Real Music & Real Estate . . .

Yiddishe Cup’s bandleader, Bert Stratton, is Klezmer Guy.

He knows about the band biz and – check this out – the real estate biz, too.

You may not care about the real estate biz. Hey, you may not care about the band biz. (See you.)

This is a blog with a gamy twist. It features tenants with snakes and skunks, and musicians with smoked fish in their pockets.

Stratton has written op-eds for the Wall Street Journal, New York Times and Washington Post.



Ted Budzowski had two Stratoloungers in his living room. One for him and one for his wife. Also, Ted had a stuffed mongoose-and-cobra souvenir from Okinawa, and a tree-stump occasional table, which his son had made. The son lost $8,000 on tree stump tables, which never caught on big in Cleveland. The good news was the son also was a retired career soldier. (Note, I’m not knocking Stratoloungers. I have a La-Z-Boy.) My daughter says I shouldn’t discuss recliners, but I’m a fan of recliners.

Ted Budzowski, 1978, age 63.

Ted grew up in Youngstown, Ohio, near Cow Shit Hill (a real place). Ted and his kids made it out. Ted’s second son worked for the phone company.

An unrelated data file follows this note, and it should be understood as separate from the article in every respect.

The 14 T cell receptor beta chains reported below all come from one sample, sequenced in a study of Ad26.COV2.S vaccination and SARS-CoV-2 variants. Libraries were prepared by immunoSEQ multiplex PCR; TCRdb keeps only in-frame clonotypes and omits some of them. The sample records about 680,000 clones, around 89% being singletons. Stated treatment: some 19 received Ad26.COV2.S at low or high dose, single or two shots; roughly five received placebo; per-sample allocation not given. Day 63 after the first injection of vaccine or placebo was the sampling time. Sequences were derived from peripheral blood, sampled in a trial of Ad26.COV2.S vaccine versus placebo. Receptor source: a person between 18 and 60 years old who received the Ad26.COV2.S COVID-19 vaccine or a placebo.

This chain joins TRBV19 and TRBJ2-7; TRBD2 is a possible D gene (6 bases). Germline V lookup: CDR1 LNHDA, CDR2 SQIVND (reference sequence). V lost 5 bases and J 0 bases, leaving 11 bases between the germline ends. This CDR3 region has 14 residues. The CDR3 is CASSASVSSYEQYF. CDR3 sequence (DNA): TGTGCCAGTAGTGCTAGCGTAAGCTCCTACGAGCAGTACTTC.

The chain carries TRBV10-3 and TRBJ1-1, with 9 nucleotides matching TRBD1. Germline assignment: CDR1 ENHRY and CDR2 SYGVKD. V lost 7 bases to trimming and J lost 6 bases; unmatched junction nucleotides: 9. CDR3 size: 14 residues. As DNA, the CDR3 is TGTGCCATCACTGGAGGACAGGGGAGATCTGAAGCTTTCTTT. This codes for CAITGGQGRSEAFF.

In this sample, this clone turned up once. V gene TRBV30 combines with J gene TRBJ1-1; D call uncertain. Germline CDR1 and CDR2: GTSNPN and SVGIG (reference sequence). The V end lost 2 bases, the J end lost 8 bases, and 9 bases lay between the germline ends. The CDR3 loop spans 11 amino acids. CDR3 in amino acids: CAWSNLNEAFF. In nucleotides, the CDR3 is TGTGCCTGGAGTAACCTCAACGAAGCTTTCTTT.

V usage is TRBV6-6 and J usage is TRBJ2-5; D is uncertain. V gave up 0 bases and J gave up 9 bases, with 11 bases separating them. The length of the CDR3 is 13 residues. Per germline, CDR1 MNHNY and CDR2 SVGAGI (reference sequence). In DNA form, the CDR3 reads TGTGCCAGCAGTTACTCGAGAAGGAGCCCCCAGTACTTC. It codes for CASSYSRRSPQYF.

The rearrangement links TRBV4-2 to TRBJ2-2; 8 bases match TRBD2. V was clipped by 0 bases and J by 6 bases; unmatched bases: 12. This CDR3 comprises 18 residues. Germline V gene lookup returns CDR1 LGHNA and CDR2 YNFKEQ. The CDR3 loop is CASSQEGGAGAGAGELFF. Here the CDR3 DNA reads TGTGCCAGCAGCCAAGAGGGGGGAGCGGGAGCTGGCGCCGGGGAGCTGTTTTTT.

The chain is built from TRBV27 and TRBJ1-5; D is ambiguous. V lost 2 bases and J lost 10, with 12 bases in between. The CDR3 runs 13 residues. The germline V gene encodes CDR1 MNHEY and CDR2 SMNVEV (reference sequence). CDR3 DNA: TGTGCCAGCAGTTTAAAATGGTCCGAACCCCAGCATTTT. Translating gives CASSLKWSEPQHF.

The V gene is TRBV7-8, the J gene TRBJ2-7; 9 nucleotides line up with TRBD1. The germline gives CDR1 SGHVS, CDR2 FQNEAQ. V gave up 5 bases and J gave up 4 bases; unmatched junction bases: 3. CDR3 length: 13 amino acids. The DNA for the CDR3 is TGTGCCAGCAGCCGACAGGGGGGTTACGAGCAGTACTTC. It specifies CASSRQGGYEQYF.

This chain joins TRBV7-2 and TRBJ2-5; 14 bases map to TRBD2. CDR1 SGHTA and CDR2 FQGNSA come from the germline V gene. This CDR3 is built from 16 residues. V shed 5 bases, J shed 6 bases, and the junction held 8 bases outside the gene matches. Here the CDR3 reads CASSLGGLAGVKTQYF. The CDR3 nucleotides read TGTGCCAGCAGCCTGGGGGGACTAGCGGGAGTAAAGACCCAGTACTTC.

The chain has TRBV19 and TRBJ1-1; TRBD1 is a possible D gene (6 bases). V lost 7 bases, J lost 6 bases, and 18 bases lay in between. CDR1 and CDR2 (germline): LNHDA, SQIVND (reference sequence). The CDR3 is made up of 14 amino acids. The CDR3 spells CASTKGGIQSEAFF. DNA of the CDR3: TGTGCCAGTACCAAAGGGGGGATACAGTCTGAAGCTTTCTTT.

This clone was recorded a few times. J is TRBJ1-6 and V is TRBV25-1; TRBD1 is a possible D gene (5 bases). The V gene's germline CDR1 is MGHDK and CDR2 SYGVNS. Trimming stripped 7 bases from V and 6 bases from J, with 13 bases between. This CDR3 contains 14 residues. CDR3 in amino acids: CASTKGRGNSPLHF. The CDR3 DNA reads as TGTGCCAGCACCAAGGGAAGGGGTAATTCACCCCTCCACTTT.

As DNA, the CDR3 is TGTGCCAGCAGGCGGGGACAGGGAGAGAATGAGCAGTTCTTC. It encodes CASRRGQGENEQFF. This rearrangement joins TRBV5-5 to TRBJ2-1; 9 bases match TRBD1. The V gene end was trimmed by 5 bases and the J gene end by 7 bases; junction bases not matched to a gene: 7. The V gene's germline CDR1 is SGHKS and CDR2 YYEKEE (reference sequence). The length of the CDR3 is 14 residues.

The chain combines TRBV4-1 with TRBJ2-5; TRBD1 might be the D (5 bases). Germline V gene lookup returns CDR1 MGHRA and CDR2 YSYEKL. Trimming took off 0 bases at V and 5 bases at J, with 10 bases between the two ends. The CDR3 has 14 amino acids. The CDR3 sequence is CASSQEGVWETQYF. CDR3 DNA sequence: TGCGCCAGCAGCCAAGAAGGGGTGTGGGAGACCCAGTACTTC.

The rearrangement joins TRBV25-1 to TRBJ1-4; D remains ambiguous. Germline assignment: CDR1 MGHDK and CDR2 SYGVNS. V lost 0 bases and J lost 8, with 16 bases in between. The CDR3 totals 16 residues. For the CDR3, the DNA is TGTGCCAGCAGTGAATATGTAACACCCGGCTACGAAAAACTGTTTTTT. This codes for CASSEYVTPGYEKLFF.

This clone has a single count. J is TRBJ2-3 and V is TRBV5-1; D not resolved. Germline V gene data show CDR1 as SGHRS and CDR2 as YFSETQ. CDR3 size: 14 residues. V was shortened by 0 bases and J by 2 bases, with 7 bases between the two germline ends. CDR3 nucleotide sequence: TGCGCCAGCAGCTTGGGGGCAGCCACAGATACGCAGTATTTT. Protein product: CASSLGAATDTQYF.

Ted worked at Republic Steel. Ted and his wife, Sophie, managed a building for my family. When Ted retired to Texas in 1984 — to live near his soldier son — I hired a tougher hombre — a guy named Buck — who had grown up in a Tennessee orphanage. Buck didn’t like me and people like me (sons of bosses). Buck didn’t cotton to cleaning up after tradesmen and watering outdoor plants. Not part of his job. Buck often got “porky” with me. (That meant “argumentative.”)

Ted, on the other hand, had always treated me kindly. I had counted on Ted to tell me when my tire pressure was low, for instance. He had an eye for low tire pressure. (This was before cars had low- tire-pressure warning lights on the dash.) Ted knew cars; he said, “I might be a dumb Polack but I know when a nut on a steering column has been messed with.”

For his last 15 years, Ted’s Stratoloungers were in San Antonio, where he lived. He didn’t check back with me except for an annual holiday card. Meanwhile, Buck — who was working for me — raised prices on me unilaterally for odd jobs. He never asked what I thought a job was worth; he just charged me. Who was bossing whom?

I was young and had a hard time bossing old people. That eventually changed. One, I got old. I should  take a picture of me in my La-Z-Boy. Nah, Lucy, my daughter, wouldn’t approve. Just picture it. I look something like Ted in his photo.

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1 comment

1 Marc Adler { 11.08.23 at 2:17 pm }

A number of years ago when I was in Tel Aviv I remember seeing a sign on a store call ” Lazy American Lounge chairs”
As an American I was insulted, but it was funny. I went to a funeral for a friend today. He came to all my Klezphonic concerts. He was my first and only groupie. May his memory be a blessing.

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